Archive for August 2006

Example for avr-libc eeprom.h

I must say that I’m really beginning to bond with my Atmega8 microcontroller. It seems that every time I think of a feature I want my microcontroller to have, it turns out it’s already in there. Not bad for a $2 chip.

In this case what I wanted was somewhere I could programmatically write data that would be preserved even when the power goes out. Turns out the Atmega8 actually has some built in EEPROM memory (as well as its RAM and its Flash memory where your program is stored). But I couldn’t find any example code for these EEPROM features, even though they seemed well supported by avr-libc library.

Turns out doing it was pretty obvious…the only wrinkle was that I had to upgrade to version 1.4 of the library to get all the latest goodness. Check out the code in my source control.

This program is just a simple couter app that updates some LEDs everytime you press a button. But the exciting thing it does is remembers the current state of the counter even when it’s powered off.

minor update to ruby_evdev

So Josh looked at my code and suggested that I change my write_event function to use syswrite. Which required a tiny bit of uglyness but seems to work.

I went in and added licensing information too (GPL version 2…inherited from the evdev library itself).

Everything’s in the repository and the tarball. I think it’s time to post this bugger to the wider world.

evdev for ruby (with morse code!)

I built a ruby wrapper for the linux evdev interface. evdev is an interface that lets you work with various linux input devices – touchscreens and mouses and joysticks and keyboards.

So what can you do with this?

  • Well, you can map the interesting (yet unused) buttons on your keyboards and mice to ruby functions. Even those crazy buttons like volume up and down are fair game
  • If you are the sort of person who can never have too many buttons, you could even attach an additional usb keyboard and have 100+ additional ruby programmable keys to play with (this would require just a tiny bit of xorg.conf playing…but ask me an I’ll explain it).
  • You can control your keyboard LEDs and have them flash when interesting events occur (like mail, or when you’re missing a meeting)

I’ve written one sample app. It takes data on STDIN and outputs to your scroll lock LED in morse code. Just like in Cryptonomicon!

fancy documentation
the code itself
a tarball
morse sample documentation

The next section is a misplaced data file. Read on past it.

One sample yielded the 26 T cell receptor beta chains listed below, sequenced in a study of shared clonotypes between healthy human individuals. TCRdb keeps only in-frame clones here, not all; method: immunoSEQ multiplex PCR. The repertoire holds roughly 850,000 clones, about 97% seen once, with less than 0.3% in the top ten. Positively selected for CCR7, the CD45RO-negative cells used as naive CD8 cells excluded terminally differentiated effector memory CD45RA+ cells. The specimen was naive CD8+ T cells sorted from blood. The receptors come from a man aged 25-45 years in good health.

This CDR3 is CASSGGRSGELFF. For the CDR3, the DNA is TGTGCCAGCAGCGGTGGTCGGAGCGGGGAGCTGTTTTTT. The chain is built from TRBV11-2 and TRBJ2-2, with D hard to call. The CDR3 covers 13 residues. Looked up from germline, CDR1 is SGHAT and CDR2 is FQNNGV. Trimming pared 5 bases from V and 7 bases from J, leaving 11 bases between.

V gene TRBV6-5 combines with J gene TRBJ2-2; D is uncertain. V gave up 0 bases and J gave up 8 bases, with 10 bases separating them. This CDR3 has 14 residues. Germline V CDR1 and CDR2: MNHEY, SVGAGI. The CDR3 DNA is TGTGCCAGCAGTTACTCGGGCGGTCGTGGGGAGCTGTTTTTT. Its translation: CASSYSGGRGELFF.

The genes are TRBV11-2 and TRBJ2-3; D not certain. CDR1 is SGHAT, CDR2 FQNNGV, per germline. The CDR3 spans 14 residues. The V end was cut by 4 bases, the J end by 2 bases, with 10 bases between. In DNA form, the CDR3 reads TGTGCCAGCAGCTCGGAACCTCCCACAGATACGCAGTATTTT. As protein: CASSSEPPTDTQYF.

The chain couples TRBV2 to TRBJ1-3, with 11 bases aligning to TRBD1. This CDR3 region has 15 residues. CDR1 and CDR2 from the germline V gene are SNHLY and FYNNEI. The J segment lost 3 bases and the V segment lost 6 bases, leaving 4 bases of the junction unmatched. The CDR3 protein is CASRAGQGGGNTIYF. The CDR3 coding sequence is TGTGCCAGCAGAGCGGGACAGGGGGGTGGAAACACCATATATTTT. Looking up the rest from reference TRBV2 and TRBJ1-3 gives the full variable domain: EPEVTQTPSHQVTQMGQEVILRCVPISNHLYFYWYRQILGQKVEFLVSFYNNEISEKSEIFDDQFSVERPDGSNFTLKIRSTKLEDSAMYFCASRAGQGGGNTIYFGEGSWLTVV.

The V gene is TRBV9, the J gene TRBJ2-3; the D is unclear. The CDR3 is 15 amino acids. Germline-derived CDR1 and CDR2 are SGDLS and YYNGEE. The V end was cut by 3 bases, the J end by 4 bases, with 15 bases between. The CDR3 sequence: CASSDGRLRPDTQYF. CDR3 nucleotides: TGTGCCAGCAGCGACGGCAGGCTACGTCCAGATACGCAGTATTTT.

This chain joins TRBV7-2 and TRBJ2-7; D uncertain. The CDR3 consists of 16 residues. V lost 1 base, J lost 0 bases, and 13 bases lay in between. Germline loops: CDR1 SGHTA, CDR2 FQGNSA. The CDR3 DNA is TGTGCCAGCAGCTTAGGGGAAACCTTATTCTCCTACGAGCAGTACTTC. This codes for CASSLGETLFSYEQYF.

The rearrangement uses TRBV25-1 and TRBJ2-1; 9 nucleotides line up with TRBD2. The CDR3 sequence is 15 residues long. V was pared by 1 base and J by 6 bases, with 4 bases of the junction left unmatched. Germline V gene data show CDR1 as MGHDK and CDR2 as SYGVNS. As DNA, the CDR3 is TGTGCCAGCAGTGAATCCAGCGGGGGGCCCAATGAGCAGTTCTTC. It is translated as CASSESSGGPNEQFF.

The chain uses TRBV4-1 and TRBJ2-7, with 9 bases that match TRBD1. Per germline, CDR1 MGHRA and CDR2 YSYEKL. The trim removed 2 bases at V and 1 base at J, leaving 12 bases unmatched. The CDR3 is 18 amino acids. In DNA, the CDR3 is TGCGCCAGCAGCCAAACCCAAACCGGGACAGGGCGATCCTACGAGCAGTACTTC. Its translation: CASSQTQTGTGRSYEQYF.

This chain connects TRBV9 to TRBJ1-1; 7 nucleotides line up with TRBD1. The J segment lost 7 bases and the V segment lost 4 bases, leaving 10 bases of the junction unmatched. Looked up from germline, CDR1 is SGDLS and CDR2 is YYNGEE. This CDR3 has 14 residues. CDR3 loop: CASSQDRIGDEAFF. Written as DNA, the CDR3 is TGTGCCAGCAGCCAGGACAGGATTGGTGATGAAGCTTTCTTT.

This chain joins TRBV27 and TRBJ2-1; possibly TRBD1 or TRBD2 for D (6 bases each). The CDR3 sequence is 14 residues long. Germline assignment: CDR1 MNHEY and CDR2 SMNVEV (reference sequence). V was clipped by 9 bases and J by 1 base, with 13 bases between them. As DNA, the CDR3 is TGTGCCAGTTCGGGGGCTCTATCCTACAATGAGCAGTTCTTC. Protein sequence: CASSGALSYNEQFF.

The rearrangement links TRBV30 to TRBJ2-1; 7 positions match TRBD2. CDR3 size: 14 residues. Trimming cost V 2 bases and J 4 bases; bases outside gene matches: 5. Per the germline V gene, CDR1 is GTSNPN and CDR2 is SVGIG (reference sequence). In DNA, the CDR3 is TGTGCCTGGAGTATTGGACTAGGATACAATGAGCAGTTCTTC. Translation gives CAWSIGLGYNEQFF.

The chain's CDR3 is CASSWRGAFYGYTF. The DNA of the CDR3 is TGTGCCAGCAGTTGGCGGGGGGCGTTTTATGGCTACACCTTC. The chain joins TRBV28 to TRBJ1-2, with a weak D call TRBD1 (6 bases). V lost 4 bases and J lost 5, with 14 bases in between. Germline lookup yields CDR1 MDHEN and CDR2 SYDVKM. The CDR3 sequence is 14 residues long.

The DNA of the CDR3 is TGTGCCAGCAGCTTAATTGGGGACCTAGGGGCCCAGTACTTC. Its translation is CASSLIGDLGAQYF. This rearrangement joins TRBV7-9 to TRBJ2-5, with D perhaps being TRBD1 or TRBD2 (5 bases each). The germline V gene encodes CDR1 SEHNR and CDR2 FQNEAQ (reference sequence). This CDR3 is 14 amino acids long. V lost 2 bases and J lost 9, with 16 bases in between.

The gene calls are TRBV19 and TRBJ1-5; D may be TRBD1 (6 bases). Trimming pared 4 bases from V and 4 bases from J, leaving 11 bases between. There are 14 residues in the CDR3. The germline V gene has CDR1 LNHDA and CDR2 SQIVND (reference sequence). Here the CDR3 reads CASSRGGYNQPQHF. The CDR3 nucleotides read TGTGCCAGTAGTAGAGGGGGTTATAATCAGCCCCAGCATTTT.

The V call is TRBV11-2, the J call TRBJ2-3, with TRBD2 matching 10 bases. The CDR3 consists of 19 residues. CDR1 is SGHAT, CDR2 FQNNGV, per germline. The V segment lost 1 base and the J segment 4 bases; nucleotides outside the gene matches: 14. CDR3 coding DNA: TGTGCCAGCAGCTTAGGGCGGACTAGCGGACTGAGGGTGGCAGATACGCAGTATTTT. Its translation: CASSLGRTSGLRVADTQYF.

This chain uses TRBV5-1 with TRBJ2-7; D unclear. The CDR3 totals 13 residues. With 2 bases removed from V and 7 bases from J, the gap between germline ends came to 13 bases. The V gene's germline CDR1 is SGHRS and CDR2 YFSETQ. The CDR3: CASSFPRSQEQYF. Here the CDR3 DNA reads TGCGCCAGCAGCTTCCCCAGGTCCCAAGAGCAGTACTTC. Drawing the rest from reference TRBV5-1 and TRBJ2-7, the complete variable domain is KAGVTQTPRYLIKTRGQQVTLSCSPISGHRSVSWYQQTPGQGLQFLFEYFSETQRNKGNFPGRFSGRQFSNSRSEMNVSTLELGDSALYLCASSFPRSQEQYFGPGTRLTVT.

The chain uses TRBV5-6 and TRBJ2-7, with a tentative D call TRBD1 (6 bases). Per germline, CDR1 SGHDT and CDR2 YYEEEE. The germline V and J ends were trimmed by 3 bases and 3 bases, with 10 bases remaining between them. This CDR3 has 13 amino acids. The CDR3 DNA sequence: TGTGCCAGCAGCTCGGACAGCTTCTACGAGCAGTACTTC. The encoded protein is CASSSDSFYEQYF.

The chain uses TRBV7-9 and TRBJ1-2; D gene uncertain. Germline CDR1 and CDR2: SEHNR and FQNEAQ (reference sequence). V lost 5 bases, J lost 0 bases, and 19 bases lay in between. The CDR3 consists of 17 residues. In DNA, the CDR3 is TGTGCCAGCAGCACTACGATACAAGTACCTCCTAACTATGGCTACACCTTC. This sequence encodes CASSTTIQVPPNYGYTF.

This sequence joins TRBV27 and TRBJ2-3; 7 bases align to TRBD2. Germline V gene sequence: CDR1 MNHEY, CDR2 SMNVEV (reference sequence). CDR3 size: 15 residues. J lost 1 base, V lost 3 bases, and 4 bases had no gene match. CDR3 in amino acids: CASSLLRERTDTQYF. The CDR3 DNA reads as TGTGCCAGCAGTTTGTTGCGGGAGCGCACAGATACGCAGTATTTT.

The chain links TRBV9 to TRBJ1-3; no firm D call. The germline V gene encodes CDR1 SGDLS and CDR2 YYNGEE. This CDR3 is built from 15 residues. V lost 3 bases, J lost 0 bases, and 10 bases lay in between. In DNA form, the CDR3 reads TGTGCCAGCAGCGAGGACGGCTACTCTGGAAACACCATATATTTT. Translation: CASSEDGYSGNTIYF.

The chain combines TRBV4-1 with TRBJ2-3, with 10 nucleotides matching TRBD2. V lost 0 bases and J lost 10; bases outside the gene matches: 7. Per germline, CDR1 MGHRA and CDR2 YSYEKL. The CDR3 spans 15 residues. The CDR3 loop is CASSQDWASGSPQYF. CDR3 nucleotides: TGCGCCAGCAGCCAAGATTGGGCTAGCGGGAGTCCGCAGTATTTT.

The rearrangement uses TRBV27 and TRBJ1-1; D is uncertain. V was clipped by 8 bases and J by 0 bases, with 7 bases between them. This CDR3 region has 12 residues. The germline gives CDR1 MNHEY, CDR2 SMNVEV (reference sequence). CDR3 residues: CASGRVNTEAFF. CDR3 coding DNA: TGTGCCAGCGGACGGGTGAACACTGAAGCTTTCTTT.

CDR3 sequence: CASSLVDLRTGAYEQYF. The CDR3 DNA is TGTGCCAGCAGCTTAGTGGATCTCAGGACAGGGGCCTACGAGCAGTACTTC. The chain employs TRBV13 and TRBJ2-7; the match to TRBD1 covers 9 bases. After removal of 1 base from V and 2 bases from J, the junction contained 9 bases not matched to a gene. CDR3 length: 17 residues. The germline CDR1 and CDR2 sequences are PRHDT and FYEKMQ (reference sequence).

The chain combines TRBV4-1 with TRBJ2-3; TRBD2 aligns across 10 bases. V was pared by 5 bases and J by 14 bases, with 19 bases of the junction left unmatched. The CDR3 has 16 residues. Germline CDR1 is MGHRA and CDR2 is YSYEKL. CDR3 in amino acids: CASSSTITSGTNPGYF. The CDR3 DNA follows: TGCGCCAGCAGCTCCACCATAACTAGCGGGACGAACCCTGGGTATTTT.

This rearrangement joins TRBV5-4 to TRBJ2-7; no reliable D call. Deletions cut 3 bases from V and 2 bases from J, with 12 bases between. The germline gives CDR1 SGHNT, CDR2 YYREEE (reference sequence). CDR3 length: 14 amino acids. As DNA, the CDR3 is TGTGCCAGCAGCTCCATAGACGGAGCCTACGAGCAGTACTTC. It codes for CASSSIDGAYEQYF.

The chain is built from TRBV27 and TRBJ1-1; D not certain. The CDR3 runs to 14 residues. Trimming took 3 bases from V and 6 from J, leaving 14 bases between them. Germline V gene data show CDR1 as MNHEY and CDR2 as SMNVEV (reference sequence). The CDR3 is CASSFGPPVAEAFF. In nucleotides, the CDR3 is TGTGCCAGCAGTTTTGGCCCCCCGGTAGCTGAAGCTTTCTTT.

Note that because this has a c extension in it, you’ll have to recompile it on your linux system. It’s super easy. Go to the root and type “ruby extconf.rb”…this will generate a Makefile. Then type “make” and you should be good to go.

Update! If you want to make this comptable with Ruby 2, use this very nice patch file by Scott Johnson

DARCS: on notice

DARCS: on notice

I finally gave up and blew away my old darcs repository. There is a new one now, in the same place, which contains most of the files that the old one did.

Everything was going great right up untill I added a squeak image to my repository. These are bigger files (tens of megabytes) but for some reason forever after I did that every change I made to the repository was slooow. How slow, you ask? Use up all the memory on my system and crawl for 20 minutes so I can’t even use the mouse slow. And especially slow was all the various operations to try and figure out what was going on with the repository.

So screw it. I have a new repository that’s fast again. But I’m officially putting darcs on notice.

flash error at address 0×2

Pop quiz geeklings: see if you can figure out why Buffalo is an idiot in only 30 lines of output:

594% make flash
avr-gcc -Wall -Os -Iusbdrv -I. -mmcu=atmega16 -x assembler-with-cpp -c usbdrv/usbdrvasm.S -o usbdrv/usbdrvasm.o
avr-gcc -Wall -Os -Iusbdrv -I. -mmcu=atmega16 -c usbdrv/oddebug.c -o usbdrv/oddebug.o
avr-gcc -Wall -Os -Iusbdrv -I. -mmcu=atmega16 -c main.c -o main.o
avr-gcc -Wall -Os -Iusbdrv -I. -mmcu=atmega16 -o main.bin usbdrv/usbdrv.o usbdrv/usbdrvasm.o usbdrv/oddebug.o main.o
rm -f main.hex main.eep.hex
avr-objcopy -j .text -j .data -O ihex main.bin main.hex
./checksize main.bin
ROM: 2100 bytes (data=6)
RAM: 66 bytes
uisp -dprog=stk500 -dserial=/dev/ttyS0 -dpart=atmega16 –erase –upload –verify if=main.hex
Atmel AVR ATmega8 is found.
Uploading: flash
Verifying: flash
flash error at address 0×2: file=0x7b, mem=0×12
flash error at address 0×6: file=0xbc, mem=0×94
flash error at address 0×7: file=0×01, mem=0×00
…about a million more similar errors…

If you said “mike configured his microcontroller as an ATmega16 when he is obviously using an ATmega8″ you are smarter than me.

So yes, at least 1 cause of these errors is specifing the right microcontroller. I edited my Makefile to use atmega8 instead of atmega16 and everything worked like a charm.

Getting clipboard support with ubuntu’s remote desktop

Ubuntu has a handy little feature that lets you log onto a remote system. The bad news: clipboard dosen’t work. Therefore – love to intangible for this howto.

Enabling the internal pull-up resistors on an ATmega8

I was having a problem setting up my atmega8 for user input. My input signal from my button (which was directly connected from my microcontroller to ground) seemed to flucuate after a change. It seems that the problem was that the ATmega8′s internal pull-up resistors weren’t enabled (these resistors cause the input signals to default to 1 when connected to nothing in particular). Figuring out how to enable these pullup resistors took a bit of doing. I found what I needed by looking at this example source code. Turns out you set the pullup resistor to on in avr-gcc by setting the PORTx bits to 1 for your input pins.

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